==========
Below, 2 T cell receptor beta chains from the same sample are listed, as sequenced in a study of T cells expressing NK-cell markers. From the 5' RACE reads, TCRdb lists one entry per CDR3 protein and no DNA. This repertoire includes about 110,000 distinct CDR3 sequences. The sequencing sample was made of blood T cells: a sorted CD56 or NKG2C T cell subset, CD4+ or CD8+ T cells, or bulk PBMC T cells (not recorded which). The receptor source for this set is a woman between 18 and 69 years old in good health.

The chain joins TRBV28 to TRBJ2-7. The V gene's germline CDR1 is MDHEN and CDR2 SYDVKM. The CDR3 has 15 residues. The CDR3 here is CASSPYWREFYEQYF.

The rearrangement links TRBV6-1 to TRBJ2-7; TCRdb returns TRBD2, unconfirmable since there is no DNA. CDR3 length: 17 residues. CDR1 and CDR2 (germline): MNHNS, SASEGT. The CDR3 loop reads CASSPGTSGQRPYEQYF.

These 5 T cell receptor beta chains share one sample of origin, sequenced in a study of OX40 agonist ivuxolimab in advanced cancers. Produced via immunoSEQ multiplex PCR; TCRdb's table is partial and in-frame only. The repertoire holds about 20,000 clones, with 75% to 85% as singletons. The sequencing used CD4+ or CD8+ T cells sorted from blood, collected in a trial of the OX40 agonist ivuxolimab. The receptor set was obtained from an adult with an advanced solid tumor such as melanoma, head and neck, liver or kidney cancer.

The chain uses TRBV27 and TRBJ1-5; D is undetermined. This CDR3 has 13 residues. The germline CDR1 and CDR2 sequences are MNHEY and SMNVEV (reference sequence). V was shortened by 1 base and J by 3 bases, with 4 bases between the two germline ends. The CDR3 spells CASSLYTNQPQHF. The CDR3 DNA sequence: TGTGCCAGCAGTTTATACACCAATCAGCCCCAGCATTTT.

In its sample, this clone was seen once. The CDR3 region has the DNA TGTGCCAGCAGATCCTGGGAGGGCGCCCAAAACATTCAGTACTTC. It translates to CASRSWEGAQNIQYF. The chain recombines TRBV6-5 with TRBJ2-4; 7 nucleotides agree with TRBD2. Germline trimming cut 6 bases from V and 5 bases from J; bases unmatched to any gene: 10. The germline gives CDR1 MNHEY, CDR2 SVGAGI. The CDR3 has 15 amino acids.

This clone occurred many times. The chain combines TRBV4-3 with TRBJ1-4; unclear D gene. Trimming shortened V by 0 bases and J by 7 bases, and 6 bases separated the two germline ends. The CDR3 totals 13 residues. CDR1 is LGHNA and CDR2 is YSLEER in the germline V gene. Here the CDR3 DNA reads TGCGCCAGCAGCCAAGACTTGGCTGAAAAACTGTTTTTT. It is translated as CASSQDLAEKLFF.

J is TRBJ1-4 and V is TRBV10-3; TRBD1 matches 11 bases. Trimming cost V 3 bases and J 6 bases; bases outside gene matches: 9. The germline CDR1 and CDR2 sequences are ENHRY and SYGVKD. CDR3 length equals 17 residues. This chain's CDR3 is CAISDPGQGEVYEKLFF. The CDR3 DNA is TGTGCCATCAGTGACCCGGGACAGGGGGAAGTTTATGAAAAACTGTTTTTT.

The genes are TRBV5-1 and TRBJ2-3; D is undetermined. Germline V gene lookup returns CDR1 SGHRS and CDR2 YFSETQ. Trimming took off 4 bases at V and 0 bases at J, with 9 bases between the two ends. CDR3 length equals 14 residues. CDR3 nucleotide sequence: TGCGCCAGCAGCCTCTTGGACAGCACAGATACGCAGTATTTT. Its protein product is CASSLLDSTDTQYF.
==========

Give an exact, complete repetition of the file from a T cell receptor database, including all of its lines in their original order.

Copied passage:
Below, 2 T cell receptor beta chains from the same sample are listed, as sequenced in a study of T cells expressing NK-cell markers. From the 5' RACE reads, TCRdb lists one entry per CDR3 protein and no DNA. This repertoire includes about 110,000 distinct CDR3 sequences. The sequencing sample was made of blood T cells: a sorted CD56 or NKG2C T cell subset, CD4+ or CD8+ T cells, or bulk PBMC T cells (not recorded which). The receptor source for this set is a woman between 18 and 69 years old in good health.

The chain joins TRBV28 to TRBJ2-7. The V gene's germline CDR1 is MDHEN and CDR2 SYDVKM. The CDR3 has 15 residues. The CDR3 here is CASSPYWREFYEQYF.

The rearrangement links TRBV6-1 to TRBJ2-7; TCRdb returns TRBD2, unconfirmable since there is no DNA. CDR3 length: 17 residues. CDR1 and CDR2 (germline): MNHNS, SASEGT. The CDR3 loop reads CASSPGTSGQRPYEQYF.

These 5 T cell receptor beta chains share one sample of origin, sequenced in a study of OX40 agonist ivuxolimab in advanced cancers. Produced via immunoSEQ multiplex PCR; TCRdb's table is partial and in-frame only. The repertoire holds about 20,000 clones, with 75% to 85% as singletons. The sequencing used CD4+ or CD8+ T cells sorted from blood, collected in a trial of the OX40 agonist ivuxolimab. The receptor set was obtained from an adult with an advanced solid tumor such as melanoma, head and neck, liver or kidney cancer.

The chain uses TRBV27 and TRBJ1-5; D is undetermined. This CDR3 has 13 residues. The germline CDR1 and CDR2 sequences are MNHEY and SMNVEV (reference sequence). V was shortened by 1 base and J by 3 bases, with 4 bases between the two germline ends. The CDR3 spells CASSLYTNQPQHF. The CDR3 DNA sequence: TGTGCCAGCAGTTTATACACCAATCAGCCCCAGCATTTT.

In its sample, this clone was seen once. The CDR3 region has the DNA TGTGCCAGCAGATCCTGGGAGGGCGCCCAAAACATTCAGTACTTC. It translates to CASRSWEGAQNIQYF. The chain recombines TRBV6-5 with TRBJ2-4; 7 nucleotides agree with TRBD2. Germline trimming cut 6 bases from V and 5 bases from J; bases unmatched to any gene: 10. The germline gives CDR1 MNHEY, CDR2 SVGAGI. The CDR3 has 15 amino acids.

This clone occurred many times. The chain combines TRBV4-3 with TRBJ1-4; unclear D gene. Trimming shortened V by 0 bases and J by 7 bases, and 6 bases separated the two germline ends. The CDR3 totals 13 residues. CDR1 is LGHNA and CDR2 is YSLEER in the germline V gene. Here the CDR3 DNA reads TGCGCCAGCAGCCAAGACTTGGCTGAAAAACTGTTTTTT. It is translated as CASSQDLAEKLFF.

J is TRBJ1-4 and V is TRBV10-3; TRBD1 matches 11 bases. Trimming cost V 3 bases and J 6 bases; bases outside gene matches: 9. The germline CDR1 and CDR2 sequences are ENHRY and SYGVKD. CDR3 length equals 17 residues. This chain's CDR3 is CAISDPGQGEVYEKLFF. The CDR3 DNA is TGTGCCATCAGTGACCCGGGACAGGGGGAAGTTTATGAAAAACTGTTTTTT.

The genes are TRBV5-1 and TRBJ2-3; D is undetermined. Germline V gene lookup returns CDR1 SGHRS and CDR2 YFSETQ. Trimming took off 4 bases at V and 0 bases at J, with 9 bases between the two ends. CDR3 length equals 14 residues. CDR3 nucleotide sequence: TGCGCCAGCAGCCTCTTGGACAGCACAGATACGCAGTATTTT. Its protein product is CASSLLDSTDTQYF.